Definitely a "who knew?" story, this small river town should be on your radar as a place to celebrate the arts

By Lisa Davis

You've likely never heard of Paducah, Ky.

This small locale, halfway between St. Louis and Nashville at the confluence of the Ohio and Tennessee Rivers, has no more than 26,000 residents. But what it lacks in size, it makes up for in cultural density: The tiny city has more arts and crafts than a metropolis 10 times its size.

This unpretentious Bluegrass State community has mighty roots in the art world, so mighty that UNESCO designated Paducah the world's seventh City of Crafts and Folk Art. It joins a prestigious list that includes Santa Fe (the only other American city); Aswan, Egypt, Icheon, South Korea; and Hangzhou, China.

Paducah's other claim to fame is as the home city of the world's largest and most prestigious museum devoted to quilts and fiber arts. The National Quilt Museum attracts visitors from all 50 U.S. states and more than 40 foreign countries yearly. The river town turns into Quilt City USA every April, when 30,000 artists and art enthusiasts descend upon it for the American Quilter's Society's QuiltWeek.

Chicago can't claim that. Neither can New York City.

So, what makes Paducah so arts-friendly? Meredith and Bill Schroeder, who began the American Quilter's Society in 1984, are credited with growing the town's fascination with fiber arts. In the society's first year, 1,500 quilters became charter members, and in April 1985, the group held its first quilt show and contest in town, attracting 5,000 people.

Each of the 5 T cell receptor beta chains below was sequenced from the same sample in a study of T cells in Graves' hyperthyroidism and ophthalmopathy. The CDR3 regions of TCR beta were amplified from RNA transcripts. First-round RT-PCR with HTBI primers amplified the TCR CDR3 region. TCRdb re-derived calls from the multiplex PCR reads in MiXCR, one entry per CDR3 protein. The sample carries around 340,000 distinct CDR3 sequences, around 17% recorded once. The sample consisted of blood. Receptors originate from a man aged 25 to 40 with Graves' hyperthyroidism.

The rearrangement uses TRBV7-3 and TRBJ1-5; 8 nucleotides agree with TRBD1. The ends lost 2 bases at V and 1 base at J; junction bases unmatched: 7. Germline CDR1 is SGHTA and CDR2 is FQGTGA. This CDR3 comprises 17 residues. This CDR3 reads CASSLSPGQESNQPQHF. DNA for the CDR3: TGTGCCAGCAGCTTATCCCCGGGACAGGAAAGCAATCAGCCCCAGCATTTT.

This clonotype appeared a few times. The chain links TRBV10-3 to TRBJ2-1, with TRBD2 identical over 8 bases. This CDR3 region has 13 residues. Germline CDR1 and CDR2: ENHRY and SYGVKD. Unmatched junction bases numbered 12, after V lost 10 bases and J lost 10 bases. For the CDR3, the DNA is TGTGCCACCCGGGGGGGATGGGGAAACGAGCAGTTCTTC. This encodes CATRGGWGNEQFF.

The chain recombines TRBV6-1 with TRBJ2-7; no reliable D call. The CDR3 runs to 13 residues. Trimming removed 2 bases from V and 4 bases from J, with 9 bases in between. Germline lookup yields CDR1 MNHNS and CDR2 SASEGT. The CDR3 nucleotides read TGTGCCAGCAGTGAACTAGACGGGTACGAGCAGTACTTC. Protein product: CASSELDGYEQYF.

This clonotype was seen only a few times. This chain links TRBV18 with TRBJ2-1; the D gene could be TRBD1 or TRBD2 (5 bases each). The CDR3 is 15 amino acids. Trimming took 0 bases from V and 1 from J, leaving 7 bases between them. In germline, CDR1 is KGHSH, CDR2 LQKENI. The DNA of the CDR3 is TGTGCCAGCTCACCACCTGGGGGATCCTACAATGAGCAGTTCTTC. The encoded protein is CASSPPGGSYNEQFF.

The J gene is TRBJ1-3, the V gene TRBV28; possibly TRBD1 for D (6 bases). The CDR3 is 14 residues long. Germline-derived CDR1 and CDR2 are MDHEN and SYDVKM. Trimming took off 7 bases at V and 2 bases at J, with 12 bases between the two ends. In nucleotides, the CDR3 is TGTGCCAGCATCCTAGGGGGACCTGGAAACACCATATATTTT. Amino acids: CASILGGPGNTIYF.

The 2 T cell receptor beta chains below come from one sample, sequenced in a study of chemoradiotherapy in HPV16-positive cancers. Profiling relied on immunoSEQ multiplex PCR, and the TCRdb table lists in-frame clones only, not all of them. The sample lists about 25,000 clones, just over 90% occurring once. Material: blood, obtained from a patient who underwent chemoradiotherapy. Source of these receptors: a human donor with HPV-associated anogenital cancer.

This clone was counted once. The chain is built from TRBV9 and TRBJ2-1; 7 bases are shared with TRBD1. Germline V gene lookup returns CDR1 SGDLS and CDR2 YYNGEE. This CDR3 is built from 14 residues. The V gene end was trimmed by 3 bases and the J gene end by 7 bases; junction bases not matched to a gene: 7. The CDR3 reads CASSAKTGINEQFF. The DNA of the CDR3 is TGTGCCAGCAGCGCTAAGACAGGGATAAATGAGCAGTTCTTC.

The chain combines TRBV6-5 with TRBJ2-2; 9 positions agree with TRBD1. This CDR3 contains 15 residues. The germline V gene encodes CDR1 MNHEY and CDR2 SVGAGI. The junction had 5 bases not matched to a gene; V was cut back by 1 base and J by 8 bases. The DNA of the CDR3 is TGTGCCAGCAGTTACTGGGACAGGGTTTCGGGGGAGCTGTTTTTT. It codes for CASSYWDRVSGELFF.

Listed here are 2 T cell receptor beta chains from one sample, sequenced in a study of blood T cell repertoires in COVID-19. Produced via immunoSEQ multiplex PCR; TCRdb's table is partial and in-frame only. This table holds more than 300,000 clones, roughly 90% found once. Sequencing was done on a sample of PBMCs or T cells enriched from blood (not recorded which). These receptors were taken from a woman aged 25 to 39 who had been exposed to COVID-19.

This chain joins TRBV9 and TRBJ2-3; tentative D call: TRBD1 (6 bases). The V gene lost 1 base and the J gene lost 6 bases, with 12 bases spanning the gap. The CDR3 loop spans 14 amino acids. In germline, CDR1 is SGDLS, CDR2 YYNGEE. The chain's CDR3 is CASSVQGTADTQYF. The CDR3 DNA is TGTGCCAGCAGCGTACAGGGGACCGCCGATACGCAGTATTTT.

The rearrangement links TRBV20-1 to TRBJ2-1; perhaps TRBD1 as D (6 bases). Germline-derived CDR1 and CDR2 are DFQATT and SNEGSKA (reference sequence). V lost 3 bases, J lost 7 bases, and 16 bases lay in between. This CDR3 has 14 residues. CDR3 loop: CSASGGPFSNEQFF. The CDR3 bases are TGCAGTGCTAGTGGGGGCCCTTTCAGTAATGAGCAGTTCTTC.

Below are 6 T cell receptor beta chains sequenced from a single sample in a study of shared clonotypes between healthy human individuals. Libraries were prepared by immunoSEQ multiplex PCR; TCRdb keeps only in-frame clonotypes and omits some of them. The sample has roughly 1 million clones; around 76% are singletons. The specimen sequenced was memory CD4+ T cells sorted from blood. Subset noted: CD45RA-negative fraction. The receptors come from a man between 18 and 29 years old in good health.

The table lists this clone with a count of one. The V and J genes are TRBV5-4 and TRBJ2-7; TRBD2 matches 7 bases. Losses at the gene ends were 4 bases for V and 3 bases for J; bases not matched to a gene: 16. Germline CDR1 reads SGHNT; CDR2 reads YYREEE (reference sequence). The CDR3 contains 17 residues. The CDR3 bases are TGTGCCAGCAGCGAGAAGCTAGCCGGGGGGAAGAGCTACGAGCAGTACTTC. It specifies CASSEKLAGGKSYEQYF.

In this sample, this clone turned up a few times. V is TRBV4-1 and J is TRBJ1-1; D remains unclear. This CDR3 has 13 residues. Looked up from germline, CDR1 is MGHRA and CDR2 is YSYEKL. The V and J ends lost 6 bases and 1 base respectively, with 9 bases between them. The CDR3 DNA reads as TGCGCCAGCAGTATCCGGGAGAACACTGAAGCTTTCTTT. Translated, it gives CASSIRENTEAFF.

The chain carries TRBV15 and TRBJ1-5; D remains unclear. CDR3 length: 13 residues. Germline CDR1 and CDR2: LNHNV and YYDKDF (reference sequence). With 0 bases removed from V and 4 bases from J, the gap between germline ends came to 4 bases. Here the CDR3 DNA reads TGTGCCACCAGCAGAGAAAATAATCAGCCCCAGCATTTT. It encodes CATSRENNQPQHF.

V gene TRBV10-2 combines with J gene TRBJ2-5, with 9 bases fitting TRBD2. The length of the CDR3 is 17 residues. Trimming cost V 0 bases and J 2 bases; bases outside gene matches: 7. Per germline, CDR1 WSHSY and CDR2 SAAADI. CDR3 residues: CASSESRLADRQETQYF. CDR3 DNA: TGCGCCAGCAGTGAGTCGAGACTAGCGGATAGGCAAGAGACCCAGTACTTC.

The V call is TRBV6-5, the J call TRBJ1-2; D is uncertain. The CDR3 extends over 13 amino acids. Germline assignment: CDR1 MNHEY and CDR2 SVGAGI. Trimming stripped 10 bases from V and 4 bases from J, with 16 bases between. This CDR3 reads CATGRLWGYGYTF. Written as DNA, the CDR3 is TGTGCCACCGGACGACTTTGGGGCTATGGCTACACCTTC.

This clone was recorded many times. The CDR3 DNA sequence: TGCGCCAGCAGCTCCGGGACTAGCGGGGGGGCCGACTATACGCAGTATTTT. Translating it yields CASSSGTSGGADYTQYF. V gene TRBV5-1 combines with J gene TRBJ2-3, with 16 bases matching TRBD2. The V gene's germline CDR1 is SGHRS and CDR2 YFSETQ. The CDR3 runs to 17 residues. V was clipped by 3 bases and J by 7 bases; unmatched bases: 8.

The Schroeders, who were, not surprisingly, quilting aficionados, opened the National Quilt Museum in 1991. They chose to base it in historic downtown Paducah as a way to give back to their hometown community. The $2.2 million facility is the largest int he world dedicated to quilting and sits two blocks from the Ohio River.

"The personal passion and creativity of our local artists and leaders transformed Paducah into a welcoming town for innovators and creative people, including visitors who want to connect with their own creativity," says Laura Schaumburg, marketing director of the Paducah Convention & Visitors Bureau.

So where are the best spots to get creative?

The LowerTown Arts District, listed on the National Register of Historic Places for its Queen Anne cottages and Victorian architecture, houses studios owned by a talented mix of painters, potters, ceramicists and jewelry makers. Visitors can stop in here during the town's Second Saturday Studio/Gallery Walk when LowerTown galleries host extended hours and feature new exhibits and entertainment. The district's galleries also holds hands-on art workshops with visiting artists, part of the town's Artist-in-Residence Program.

The Yeiser Art Center holds the annual Fantastic Fibers exhibition each April through June, showcasing some of the best works created from natural and synthetic fibers. The Clemens Fine Art Center is another must-see that offers gallery exhibits and performing arts events. The Carson Center holds artistic workshops, events and music performances.

Artistic expression never stops in Paducah. All year long the city hosts art-related events, including the LowerTown Arts & Music Festival each May; the Master Artists Workshops for ceramics, jewelry and metalworking in the summer; and the River's Edge International Film Festival in November.

And remember: All of this is offered in a rural town with less than 26,000 residents. Who knew, right?